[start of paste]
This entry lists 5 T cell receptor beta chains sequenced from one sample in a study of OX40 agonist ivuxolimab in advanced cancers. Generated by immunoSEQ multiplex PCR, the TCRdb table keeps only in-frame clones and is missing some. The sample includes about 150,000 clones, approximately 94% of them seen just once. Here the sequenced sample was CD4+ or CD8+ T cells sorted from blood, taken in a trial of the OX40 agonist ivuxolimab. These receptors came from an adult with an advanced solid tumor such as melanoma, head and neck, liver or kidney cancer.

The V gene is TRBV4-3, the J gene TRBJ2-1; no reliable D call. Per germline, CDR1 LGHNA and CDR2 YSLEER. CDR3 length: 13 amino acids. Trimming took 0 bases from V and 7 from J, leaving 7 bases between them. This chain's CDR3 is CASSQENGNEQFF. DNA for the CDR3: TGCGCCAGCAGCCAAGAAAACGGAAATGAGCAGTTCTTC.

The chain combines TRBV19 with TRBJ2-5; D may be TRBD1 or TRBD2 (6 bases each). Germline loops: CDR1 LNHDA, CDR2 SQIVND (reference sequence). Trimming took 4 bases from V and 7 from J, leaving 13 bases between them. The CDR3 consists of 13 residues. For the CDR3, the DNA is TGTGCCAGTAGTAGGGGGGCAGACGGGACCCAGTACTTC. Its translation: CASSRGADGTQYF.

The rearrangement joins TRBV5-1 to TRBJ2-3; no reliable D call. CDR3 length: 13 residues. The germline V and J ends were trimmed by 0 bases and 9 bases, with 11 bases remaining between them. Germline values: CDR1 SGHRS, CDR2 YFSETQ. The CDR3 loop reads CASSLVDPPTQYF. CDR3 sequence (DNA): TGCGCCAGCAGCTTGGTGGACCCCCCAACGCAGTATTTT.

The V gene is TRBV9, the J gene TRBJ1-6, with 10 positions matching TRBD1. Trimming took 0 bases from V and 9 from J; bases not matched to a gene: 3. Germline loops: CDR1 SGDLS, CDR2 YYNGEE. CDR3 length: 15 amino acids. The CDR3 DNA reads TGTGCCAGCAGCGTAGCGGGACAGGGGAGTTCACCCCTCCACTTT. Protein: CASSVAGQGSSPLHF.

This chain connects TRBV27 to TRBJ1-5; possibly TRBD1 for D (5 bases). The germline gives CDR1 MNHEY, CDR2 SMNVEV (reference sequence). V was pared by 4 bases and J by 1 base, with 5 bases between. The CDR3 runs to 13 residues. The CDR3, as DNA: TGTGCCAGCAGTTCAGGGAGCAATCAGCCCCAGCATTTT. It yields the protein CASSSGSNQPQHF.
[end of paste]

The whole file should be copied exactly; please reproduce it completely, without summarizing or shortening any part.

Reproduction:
This entry lists 5 T cell receptor beta chains sequenced from one sample in a study of OX40 agonist ivuxolimab in advanced cancers. Generated by immunoSEQ multiplex PCR, the TCRdb table keeps only in-frame clones and is missing some. The sample includes about 150,000 clones, approximately 94% of them seen just once. Here the sequenced sample was CD4+ or CD8+ T cells sorted from blood, taken in a trial of the OX40 agonist ivuxolimab. These receptors came from an adult with an advanced solid tumor such as melanoma, head and neck, liver or kidney cancer.

The V gene is TRBV4-3, the J gene TRBJ2-1; no reliable D call. Per germline, CDR1 LGHNA and CDR2 YSLEER. CDR3 length: 13 amino acids. Trimming took 0 bases from V and 7 from J, leaving 7 bases between them. This chain's CDR3 is CASSQENGNEQFF. DNA for the CDR3: TGCGCCAGCAGCCAAGAAAACGGAAATGAGCAGTTCTTC.

The chain combines TRBV19 with TRBJ2-5; D may be TRBD1 or TRBD2 (6 bases each). Germline loops: CDR1 LNHDA, CDR2 SQIVND (reference sequence). Trimming took 4 bases from V and 7 from J, leaving 13 bases between them. The CDR3 consists of 13 residues. For the CDR3, the DNA is TGTGCCAGTAGTAGGGGGGCAGACGGGACCCAGTACTTC. Its translation: CASSRGADGTQYF.

The rearrangement joins TRBV5-1 to TRBJ2-3; no reliable D call. CDR3 length: 13 residues. The germline V and J ends were trimmed by 0 bases and 9 bases, with 11 bases remaining between them. Germline values: CDR1 SGHRS, CDR2 YFSETQ. The CDR3 loop reads CASSLVDPPTQYF. CDR3 sequence (DNA): TGCGCCAGCAGCTTGGTGGACCCCCCAACGCAGTATTTT.

The V gene is TRBV9, the J gene TRBJ1-6, with 10 positions matching TRBD1. Trimming took 0 bases from V and 9 from J; bases not matched to a gene: 3. Germline loops: CDR1 SGDLS, CDR2 YYNGEE. CDR3 length: 15 amino acids. The CDR3 DNA reads TGTGCCAGCAGCGTAGCGGGACAGGGGAGTTCACCCCTCCACTTT. Protein: CASSVAGQGSSPLHF.

This chain connects TRBV27 to TRBJ1-5; possibly TRBD1 for D (5 bases). The germline gives CDR1 MNHEY, CDR2 SMNVEV (reference sequence). V was pared by 4 bases and J by 1 base, with 5 bases between. The CDR3 runs to 13 residues. The CDR3, as DNA: TGTGCCAGCAGTTCAGGGAGCAATCAGCCCCAGCATTTT. It yields the protein CASSSGSNQPQHF.